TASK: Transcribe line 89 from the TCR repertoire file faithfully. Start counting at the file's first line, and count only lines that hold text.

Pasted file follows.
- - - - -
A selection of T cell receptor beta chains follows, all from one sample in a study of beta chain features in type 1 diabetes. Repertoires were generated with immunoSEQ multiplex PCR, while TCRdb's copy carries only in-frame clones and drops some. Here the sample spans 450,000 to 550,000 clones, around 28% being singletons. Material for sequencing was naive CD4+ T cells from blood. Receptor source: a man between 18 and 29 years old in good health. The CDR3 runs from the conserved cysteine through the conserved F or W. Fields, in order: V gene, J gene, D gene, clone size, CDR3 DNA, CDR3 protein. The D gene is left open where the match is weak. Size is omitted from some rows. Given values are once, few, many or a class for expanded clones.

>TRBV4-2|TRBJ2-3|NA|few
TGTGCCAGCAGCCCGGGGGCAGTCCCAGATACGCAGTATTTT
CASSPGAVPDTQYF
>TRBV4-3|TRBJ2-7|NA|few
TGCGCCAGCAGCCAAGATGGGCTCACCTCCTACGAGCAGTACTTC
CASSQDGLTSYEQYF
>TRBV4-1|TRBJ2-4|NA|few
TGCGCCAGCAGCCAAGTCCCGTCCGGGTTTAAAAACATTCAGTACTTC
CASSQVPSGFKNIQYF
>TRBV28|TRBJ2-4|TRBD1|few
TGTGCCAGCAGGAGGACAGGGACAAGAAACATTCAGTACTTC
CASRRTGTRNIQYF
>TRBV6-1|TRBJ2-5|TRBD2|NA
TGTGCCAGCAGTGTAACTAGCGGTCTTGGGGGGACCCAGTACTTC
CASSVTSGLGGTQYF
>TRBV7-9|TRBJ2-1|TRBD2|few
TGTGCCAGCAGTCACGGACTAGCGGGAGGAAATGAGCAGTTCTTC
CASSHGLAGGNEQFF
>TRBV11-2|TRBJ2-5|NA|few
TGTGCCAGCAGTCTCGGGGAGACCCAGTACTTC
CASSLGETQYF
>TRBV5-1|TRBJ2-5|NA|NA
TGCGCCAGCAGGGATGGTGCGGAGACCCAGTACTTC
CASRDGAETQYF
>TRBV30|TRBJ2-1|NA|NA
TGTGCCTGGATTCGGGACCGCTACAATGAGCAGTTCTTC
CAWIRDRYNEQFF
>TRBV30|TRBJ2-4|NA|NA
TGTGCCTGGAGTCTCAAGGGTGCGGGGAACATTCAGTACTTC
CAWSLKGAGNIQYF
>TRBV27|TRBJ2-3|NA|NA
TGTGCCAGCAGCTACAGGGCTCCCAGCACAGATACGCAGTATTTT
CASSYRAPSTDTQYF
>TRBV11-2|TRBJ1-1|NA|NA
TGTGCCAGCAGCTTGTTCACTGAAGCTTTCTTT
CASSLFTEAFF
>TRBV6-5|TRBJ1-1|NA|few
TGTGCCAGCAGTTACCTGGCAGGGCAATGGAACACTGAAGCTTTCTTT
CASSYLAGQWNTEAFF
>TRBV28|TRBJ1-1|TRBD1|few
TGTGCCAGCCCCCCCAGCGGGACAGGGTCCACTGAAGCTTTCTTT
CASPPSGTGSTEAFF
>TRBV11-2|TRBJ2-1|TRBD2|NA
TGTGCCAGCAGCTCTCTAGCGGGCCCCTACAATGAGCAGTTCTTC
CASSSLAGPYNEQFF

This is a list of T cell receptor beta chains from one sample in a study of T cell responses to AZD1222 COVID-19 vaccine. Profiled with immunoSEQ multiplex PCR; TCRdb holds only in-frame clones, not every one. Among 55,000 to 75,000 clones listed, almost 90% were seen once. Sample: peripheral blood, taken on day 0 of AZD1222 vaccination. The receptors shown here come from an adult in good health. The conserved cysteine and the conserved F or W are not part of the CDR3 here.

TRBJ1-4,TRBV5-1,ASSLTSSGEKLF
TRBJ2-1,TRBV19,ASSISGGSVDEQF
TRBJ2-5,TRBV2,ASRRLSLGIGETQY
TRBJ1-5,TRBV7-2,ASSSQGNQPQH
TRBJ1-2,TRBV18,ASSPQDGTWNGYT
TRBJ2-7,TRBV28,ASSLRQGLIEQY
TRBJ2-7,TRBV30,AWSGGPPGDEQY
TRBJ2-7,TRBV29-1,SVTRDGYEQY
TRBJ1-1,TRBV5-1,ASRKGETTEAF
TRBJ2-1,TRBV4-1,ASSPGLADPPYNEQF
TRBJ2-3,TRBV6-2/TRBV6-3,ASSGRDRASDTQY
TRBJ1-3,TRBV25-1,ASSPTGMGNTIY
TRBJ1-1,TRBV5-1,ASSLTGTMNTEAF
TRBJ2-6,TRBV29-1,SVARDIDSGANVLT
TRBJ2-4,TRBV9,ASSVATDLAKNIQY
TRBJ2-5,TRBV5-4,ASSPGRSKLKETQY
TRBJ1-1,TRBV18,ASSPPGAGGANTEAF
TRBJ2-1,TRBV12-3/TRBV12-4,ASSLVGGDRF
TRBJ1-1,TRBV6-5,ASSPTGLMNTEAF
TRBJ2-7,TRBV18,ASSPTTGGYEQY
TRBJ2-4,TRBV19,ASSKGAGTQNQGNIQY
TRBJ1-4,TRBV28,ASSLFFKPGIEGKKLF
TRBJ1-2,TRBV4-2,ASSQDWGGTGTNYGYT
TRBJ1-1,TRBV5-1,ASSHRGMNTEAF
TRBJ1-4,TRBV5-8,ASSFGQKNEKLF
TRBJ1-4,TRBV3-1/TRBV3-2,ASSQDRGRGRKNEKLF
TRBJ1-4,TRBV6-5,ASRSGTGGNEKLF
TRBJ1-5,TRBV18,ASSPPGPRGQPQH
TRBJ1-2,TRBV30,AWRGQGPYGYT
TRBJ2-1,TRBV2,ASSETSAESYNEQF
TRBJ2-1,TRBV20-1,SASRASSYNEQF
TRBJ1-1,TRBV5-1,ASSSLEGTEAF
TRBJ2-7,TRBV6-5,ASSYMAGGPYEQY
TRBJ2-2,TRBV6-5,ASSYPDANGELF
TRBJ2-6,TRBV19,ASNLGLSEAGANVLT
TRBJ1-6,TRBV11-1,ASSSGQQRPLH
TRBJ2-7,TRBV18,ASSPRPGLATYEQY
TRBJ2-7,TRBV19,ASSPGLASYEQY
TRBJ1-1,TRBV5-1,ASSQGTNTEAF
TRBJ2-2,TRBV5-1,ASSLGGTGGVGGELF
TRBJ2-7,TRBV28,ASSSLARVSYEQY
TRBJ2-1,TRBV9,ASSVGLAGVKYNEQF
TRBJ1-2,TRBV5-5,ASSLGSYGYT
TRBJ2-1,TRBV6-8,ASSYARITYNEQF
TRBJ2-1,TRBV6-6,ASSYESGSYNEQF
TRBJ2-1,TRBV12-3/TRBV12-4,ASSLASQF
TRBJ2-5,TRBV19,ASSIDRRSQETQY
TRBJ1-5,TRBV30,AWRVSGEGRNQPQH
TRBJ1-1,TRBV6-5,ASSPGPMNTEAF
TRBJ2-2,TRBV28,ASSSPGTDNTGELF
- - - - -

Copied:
TRBJ2-1,TRBV9,ASSVGLAGVKYNEQF